Two years ago, on a cold Friday in late December, my husband and I loaded our backcountry ski gear and one-year-old daughter into the truck and drove from our home in Bozeman, Montana, to Cooke City. Pre-baby, we’d frequented the tiny town, with its two-story snowbanks and access to the surrounding mountains, but on this trip, with our young daughter in tow, we were unsure if we’d actually get to ski.
Thanks to Kt Miller, we did. At the time, Miller was a professional ski photographer and filmmaker, backcountry ski guide and sponsored athlete who spent winters in Cooke and traveled internationally for work. We knew of each other through mutual friends and had made plans to meet up while we were both in Cooke City.
The first night, she toted bowls, spoons and a crockpot of soup a few minutes across town from her cabin to our motel. New snow still melting on her brown curls, she sat on the bed holding our little girl. Miller also found us a babysitter so we could all ski together—no small feat in the end-of-the-road-town with a winter population of around 100. She skied frigid, low-angle powder with us over the course of two days and showed us a low-hazard way up the nearly 10,500-foot Republic Peak, the marquee summit above town. Although we only skied together a couple of days, she seemed like a little sister to me, albeit one with an older soul.
On the summit of Republic, I remember standing beside Miller, looking into the Beartooth Mountains and Yellowstone National Park. It was clear she loved being part of that raw and wild place, but I could also see there was already something else within her that would drive her far beyond the area’s powder-filled couloirs and rugged peaks—a craving to do more and bigger things in the world.
Miller, now 28, came of age alongside social media, part of the first generation of athletes and content creators to forge a successful career on her own channels. Her star rose quickly. Then, on October 7, 2017, Miller’s friend, a talented, emerging pro rock climber named Inge Perkins, died at the age of 23 in an avalanche in the Bozeman backcountry. Perkins’ boyfriend, alpinist Hayden Kennedy, took his own life following the avalanche. The loss devastated Miller.
After that, she took a step away from ski media and freelance work, pouring herself into conservation instead. Her Instagram account—once a vibrant source of her communication and imagery—has gone silent, and many in her community, both online and in the mountains, are left with questions: Has she been able to channel all that loss, sorrow and experience into something good—into helping change the world for the better? Or is Miller herself still trying to find her way?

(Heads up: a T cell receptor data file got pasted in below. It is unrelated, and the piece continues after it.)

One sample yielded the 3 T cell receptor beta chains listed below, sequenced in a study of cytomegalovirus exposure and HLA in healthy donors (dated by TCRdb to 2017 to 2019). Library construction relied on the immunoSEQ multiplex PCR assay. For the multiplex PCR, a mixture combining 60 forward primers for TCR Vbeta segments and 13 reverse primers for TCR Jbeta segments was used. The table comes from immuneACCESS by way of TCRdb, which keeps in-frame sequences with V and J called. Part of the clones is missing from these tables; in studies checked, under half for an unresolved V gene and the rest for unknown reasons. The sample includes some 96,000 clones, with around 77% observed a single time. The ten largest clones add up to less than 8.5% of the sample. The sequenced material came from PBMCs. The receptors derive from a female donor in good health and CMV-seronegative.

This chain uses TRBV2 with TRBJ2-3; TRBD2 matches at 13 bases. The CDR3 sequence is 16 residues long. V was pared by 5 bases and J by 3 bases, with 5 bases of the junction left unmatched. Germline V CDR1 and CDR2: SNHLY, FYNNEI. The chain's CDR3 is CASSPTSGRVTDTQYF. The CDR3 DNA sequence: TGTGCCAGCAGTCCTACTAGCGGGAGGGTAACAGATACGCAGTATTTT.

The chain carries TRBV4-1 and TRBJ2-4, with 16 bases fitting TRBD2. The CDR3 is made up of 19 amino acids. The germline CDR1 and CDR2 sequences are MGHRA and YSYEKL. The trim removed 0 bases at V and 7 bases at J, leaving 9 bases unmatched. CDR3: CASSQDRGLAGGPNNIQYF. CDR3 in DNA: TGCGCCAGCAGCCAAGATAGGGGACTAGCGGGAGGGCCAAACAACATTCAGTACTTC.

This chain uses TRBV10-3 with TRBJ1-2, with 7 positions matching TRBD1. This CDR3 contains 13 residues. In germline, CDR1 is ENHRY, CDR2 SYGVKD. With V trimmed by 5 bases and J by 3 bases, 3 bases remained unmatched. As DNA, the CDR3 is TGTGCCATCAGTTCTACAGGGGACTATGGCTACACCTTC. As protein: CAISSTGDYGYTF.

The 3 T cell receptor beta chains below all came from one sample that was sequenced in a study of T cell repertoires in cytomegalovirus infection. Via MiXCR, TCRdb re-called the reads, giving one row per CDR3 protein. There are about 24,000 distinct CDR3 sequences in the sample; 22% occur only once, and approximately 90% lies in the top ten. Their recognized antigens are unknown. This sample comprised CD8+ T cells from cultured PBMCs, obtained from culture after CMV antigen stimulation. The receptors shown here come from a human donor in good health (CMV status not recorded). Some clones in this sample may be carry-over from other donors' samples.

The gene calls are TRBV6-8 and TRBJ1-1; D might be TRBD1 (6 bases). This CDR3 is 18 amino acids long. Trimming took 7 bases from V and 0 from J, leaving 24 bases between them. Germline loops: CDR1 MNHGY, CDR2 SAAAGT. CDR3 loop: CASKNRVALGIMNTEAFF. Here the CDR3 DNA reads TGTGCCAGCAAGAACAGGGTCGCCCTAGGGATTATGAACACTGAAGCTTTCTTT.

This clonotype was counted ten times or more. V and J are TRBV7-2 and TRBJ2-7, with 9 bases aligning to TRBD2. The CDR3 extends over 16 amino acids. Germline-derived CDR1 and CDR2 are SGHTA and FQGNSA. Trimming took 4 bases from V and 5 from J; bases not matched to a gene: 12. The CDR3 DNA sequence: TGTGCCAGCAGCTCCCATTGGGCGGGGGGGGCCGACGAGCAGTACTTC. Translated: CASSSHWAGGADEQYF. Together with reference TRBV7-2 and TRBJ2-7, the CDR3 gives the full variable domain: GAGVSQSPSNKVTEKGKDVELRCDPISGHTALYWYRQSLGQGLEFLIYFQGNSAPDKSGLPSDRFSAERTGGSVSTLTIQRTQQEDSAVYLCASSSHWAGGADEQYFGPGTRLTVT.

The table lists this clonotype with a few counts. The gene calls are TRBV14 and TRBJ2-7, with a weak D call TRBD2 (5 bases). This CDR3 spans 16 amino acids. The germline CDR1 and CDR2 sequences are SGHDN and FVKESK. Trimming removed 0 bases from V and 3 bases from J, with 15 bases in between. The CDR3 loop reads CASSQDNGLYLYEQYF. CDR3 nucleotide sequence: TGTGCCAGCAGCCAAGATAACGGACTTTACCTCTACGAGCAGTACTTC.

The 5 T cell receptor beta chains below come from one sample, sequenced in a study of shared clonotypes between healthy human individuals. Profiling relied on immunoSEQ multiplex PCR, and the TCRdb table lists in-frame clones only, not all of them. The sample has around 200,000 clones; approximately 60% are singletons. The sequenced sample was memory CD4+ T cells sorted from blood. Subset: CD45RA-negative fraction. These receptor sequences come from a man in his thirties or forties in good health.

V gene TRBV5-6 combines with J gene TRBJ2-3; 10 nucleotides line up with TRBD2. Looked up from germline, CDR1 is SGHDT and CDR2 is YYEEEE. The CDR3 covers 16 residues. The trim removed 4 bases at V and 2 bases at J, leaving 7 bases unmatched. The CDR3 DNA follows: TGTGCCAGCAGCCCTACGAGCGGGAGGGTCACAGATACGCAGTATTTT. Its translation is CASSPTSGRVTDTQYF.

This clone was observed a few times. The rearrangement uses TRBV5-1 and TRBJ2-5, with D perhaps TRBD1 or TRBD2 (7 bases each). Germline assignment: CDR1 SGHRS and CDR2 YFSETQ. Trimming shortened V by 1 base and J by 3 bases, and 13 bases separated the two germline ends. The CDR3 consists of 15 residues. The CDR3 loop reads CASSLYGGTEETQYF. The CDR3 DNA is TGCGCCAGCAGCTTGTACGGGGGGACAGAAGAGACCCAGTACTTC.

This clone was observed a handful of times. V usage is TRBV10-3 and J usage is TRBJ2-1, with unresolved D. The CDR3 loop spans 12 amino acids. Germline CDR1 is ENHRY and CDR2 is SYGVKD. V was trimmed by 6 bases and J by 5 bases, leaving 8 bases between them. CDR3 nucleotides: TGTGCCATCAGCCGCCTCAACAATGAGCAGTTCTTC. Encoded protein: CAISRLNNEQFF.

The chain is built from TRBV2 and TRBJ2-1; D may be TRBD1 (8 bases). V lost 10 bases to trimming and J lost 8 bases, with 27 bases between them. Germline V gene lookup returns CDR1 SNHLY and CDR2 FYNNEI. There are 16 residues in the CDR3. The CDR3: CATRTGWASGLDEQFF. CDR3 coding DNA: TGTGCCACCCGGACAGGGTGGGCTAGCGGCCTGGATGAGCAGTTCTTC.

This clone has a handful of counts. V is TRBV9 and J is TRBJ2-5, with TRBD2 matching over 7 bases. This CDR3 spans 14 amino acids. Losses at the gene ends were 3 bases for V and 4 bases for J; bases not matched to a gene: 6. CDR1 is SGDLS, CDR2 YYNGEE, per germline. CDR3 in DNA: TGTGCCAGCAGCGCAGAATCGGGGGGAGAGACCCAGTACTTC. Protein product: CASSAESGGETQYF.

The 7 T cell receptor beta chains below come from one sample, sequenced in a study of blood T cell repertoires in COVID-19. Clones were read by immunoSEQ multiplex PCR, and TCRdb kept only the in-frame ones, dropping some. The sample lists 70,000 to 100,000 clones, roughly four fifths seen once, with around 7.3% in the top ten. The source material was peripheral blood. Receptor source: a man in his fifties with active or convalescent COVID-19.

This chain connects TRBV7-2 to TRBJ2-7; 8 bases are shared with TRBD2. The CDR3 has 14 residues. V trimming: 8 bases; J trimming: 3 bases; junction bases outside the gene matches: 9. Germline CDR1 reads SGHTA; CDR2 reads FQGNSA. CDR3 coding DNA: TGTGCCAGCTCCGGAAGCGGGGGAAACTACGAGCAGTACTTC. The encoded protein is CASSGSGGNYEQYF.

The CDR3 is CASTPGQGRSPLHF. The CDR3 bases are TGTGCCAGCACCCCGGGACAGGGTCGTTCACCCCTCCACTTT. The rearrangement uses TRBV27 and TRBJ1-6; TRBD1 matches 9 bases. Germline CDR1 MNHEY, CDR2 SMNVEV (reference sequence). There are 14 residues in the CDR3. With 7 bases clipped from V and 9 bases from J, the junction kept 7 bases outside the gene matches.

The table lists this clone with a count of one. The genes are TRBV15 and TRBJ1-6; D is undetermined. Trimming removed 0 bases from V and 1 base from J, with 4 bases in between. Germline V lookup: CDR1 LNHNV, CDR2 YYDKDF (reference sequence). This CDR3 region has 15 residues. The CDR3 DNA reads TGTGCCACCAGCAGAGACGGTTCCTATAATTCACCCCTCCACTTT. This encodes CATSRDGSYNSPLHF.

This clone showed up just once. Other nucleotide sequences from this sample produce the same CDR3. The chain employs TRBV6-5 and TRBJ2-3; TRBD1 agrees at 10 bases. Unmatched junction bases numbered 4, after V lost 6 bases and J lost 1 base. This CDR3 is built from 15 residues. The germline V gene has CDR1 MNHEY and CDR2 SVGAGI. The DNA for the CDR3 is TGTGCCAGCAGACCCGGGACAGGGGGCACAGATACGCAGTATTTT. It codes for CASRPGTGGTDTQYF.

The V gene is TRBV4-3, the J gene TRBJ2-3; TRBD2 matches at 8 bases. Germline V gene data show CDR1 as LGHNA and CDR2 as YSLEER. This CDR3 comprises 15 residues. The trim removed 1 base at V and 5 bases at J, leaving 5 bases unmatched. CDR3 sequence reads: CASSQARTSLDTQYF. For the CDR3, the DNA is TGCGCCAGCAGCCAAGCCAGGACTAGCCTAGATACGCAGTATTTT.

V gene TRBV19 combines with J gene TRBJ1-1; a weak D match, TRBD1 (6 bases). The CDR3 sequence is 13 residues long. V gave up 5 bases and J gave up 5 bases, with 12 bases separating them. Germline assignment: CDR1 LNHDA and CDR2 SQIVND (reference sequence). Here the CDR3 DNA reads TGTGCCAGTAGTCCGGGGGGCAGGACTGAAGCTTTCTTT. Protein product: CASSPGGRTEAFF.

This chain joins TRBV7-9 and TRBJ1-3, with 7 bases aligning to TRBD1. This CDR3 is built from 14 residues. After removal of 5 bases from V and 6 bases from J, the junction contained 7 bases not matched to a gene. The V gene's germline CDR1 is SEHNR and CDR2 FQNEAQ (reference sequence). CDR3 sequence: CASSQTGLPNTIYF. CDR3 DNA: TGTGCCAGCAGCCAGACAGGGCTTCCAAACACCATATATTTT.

I reached out to Miller a few times last winter after Perkins and Kennedy died, and while I couldn’t get her out backcountry touring, we did connect in March for a morning of inbounds skiing at Bridger Bowl ski area near Bozeman. She seemed content with her new job, a full-time position with the conservation nonprofit Polar Bears International (PBI), where she’d already worked part-time for six years. As we hiked the Bridger Ridge, the place where her ski bum/contractor dad taught her the ropes of steep skiing while she was in grade school, I had to run to keep up, even though at 5-foot, 2-inches, she’s 5 inches shorter than me, and I was as fit as I’ve been.
But instead of the lightness of spirit and determination I’d felt from her before, her attention seemed far away. With Perkins’ passing, Miller lost a close friend, and a friend of hers told me that’s when Miller saw her own mortality.
Miller and Perkins met in 2007 as part of the Junior Mountaineering Team, a Bozeman nonprofit that taught alpine skills to local youth. Miller was a high school senior, Perkins was in eighth grade, and they were two of three girls on the seven-person team.
“She out-climbed and out-enduranced all of us, but with her Inge style and grace,” Miller wrote in an Instagram post not long after Perkins died. “I remember watching Inge trying to swing ice axes when she probably weighed less than 90 pounds. She would always bake bread and cookies for all of us and had the best lightweight camping recipes and snacks. Not to mention her sense of humor and dance moves.”
After Miller graduated in 2008, they stayed in touch on and off over the years and had recently been scheming some spring ski traverses together. In fall 2017, when Perkins moved from Lander, Wyoming, back home to Bozeman to study education at Montana State University, she, Miller and a couple of other friends from Bozeman spent a day backcountry skiing after an early season storm blanketed the northern Bridgers. “It was so good to see her,” Miller recalled. “She’d transformed from a little girl into a radiant woman.”
Two weeks later, an avalanche killed Perkins 70 miles south in another mountain range. Many of their core high school group are still close, and the tragedy shook them hard. A year later, it was still weighing on Miller.
“I would rather sit at a computer than stand on the edge of avalanche terrain,” she wrote on Instagram this September. “I don’t feel like skiing, and haven’t for over a year. It’s tied to Inge’s accident, but also to time, and exposure, and life.” Unlike the images of herself she normally shares—in a rock-lined couloir, trail running or smiling with friends outside—in that photo, she’s sitting on a giant teddy bear, hugging its neck. Instead of goggles and ski gear, she’s wearing a summery red dress. For the normally stalwart Miller, it felt uncharacteristically vulnerable.